That may change, though. Based on information you can find at, a lot of new stuff is coming down the pike... a full-length audio version, for example, and Web accessible and mobile phone versions, not to mention social networking features. It sounds like some of these new features will basically be downloadable. I can't see why there couldn't be separate flavors, using the same Bible text and multimedia materials, but simply tagging the Scritpure verses slightly differently... and then Glo owners could sort of "subscribe" to the "channel" that they fall in line with, and their own copies of Glo could change to reflect their own biases toward the text. It appears that Glo will ship with the KJV and the NIV (it's a Zondervan product, and they own the NIV text) but there are negotiations taking place to add other versions... I probably wouldn't plunk down the money for myself until my ESV was represented. The very limited number of translations available at present is, to me, another very puzzling omission.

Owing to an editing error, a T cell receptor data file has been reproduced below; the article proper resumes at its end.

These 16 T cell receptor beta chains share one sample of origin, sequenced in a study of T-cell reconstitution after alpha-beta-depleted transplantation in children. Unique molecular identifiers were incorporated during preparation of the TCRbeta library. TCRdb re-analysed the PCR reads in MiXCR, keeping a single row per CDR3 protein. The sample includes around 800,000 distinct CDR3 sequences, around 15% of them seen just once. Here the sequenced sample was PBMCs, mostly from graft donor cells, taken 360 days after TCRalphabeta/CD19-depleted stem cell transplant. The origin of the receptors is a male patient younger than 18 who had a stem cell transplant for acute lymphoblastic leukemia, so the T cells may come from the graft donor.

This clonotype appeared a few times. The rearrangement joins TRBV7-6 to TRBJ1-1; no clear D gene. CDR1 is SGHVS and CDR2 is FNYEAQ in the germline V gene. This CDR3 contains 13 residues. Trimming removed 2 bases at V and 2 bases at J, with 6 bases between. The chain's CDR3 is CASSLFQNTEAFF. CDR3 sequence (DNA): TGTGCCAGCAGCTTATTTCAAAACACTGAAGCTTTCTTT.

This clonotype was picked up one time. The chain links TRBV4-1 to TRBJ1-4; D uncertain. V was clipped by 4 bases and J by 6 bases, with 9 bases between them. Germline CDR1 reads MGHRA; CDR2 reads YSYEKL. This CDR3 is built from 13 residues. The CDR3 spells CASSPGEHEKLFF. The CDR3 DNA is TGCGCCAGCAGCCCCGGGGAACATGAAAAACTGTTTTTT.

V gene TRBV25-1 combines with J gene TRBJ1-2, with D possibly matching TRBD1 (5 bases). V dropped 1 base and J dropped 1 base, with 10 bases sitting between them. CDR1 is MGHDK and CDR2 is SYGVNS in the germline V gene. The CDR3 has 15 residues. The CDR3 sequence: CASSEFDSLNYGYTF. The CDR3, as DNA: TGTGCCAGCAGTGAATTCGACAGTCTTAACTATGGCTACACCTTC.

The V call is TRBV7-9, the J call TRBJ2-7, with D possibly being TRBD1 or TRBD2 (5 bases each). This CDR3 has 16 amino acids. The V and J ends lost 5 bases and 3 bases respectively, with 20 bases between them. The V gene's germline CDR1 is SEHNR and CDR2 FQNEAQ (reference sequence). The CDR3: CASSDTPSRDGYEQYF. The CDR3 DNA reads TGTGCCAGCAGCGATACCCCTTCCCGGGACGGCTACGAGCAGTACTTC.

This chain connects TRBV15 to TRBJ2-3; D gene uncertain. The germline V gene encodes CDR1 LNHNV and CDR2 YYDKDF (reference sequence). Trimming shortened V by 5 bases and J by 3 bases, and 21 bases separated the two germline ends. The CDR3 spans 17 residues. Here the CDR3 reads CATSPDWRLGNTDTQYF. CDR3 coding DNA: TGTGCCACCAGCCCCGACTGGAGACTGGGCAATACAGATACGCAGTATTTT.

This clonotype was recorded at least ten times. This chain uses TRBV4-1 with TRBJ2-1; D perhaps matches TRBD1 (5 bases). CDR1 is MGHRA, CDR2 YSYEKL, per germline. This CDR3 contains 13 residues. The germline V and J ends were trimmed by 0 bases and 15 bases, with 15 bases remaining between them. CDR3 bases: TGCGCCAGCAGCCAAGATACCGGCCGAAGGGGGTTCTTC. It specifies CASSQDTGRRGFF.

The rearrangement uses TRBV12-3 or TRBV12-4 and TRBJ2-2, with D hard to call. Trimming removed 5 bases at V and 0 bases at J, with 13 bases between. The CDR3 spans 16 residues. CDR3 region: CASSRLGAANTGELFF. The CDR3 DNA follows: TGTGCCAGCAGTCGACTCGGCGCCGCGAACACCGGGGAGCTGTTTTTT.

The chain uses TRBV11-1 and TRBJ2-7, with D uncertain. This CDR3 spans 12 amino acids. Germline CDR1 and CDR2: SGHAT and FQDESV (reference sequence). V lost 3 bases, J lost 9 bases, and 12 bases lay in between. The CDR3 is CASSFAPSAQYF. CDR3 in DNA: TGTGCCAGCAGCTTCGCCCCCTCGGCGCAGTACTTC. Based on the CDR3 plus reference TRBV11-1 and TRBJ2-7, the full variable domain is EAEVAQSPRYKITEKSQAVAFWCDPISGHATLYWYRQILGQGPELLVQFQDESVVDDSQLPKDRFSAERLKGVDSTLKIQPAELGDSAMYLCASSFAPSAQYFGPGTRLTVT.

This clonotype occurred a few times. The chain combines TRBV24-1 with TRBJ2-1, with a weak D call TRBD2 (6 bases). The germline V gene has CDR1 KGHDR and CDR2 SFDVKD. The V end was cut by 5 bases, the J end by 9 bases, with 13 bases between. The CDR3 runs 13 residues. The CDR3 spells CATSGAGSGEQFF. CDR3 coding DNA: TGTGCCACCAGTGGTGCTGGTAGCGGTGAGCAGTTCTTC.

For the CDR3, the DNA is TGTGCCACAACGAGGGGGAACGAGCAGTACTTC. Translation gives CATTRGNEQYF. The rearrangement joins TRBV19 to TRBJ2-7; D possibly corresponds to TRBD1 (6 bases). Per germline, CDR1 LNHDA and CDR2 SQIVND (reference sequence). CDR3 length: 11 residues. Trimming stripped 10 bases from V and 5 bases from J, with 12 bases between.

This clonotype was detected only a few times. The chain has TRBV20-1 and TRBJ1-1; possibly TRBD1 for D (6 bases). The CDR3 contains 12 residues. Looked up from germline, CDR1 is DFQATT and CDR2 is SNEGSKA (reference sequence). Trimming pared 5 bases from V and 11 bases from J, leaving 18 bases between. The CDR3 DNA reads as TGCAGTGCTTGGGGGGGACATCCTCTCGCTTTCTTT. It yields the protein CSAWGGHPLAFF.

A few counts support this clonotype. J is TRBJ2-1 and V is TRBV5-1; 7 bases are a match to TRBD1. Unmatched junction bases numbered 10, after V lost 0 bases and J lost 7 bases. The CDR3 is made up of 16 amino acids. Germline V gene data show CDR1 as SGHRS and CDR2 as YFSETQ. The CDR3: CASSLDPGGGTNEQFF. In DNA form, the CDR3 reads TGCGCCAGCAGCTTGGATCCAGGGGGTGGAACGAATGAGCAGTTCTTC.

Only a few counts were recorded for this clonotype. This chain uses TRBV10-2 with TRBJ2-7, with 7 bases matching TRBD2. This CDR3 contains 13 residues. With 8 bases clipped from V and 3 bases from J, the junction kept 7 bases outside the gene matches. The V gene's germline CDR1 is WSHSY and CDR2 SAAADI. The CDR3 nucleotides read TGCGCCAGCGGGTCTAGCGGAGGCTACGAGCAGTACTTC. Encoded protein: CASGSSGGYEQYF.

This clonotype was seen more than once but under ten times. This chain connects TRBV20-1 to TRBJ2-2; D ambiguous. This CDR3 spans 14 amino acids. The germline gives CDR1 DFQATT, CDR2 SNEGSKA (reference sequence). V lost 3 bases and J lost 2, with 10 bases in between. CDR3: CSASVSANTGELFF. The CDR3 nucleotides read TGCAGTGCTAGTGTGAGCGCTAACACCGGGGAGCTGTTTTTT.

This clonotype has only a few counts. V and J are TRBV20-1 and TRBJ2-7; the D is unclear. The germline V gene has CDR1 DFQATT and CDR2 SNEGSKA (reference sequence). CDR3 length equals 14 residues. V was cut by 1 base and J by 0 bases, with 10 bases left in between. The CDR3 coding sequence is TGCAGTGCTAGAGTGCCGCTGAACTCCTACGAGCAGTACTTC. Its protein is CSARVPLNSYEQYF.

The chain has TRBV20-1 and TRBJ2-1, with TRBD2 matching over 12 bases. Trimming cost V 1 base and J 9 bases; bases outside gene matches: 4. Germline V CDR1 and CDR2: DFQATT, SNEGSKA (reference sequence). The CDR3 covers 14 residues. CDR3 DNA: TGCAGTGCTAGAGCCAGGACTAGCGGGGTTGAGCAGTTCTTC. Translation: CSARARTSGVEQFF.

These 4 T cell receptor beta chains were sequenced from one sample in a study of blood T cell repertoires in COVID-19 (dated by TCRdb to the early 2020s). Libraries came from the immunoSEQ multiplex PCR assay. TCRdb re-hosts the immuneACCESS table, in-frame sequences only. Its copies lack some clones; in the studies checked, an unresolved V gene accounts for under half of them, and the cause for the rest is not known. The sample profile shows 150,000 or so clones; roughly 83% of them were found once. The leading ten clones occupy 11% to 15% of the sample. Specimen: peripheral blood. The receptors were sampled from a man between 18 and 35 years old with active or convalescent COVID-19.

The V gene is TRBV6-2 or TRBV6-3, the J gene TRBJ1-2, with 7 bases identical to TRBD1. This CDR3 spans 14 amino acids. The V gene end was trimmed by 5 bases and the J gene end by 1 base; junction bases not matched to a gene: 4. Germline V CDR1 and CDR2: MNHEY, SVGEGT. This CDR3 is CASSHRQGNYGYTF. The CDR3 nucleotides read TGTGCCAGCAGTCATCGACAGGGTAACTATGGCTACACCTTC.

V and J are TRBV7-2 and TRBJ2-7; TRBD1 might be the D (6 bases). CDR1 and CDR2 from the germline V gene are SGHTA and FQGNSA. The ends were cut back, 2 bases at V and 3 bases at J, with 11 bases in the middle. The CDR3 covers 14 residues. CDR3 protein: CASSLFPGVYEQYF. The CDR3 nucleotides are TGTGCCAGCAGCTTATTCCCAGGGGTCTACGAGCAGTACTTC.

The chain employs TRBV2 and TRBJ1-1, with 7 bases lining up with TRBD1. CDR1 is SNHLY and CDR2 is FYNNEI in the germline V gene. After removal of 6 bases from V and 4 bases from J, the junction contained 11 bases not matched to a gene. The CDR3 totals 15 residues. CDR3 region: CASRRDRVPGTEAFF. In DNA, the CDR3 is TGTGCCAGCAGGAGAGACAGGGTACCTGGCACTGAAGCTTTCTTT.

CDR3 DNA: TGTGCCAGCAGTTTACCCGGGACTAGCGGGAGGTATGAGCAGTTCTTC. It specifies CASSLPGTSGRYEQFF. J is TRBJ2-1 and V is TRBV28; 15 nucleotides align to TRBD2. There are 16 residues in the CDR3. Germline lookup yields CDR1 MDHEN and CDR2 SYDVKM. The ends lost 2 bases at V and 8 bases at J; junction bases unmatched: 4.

Oddly, I don't actually see in the demos a way to do a straight word search. Can you find all of the places that the word "soul" appears in the text? Maybe so, but I don't see it... you might have to visit for that one. What about links to original-language materials? Where are the Strong's definitions and other similar material? I guess you'd better not delete your link to Blue Letter Bible quite yet. Now, I should be totally fair... those capabilities may be present in the software but not in the demos. Or maybe they have been intentionally left out in favor of cool stuff like 360-degree walk-throughs of historical locations and other stuff that would interest a more casual reader in the Bible text. Obviously, this software is not targeted at your basic seminary professor or knowledgeable pastor... this is layman's software for people who want to know what God says about something but don't know how to find out. But I do hope there is a doorway there that people can walk through and get into more depth with the Scriptures.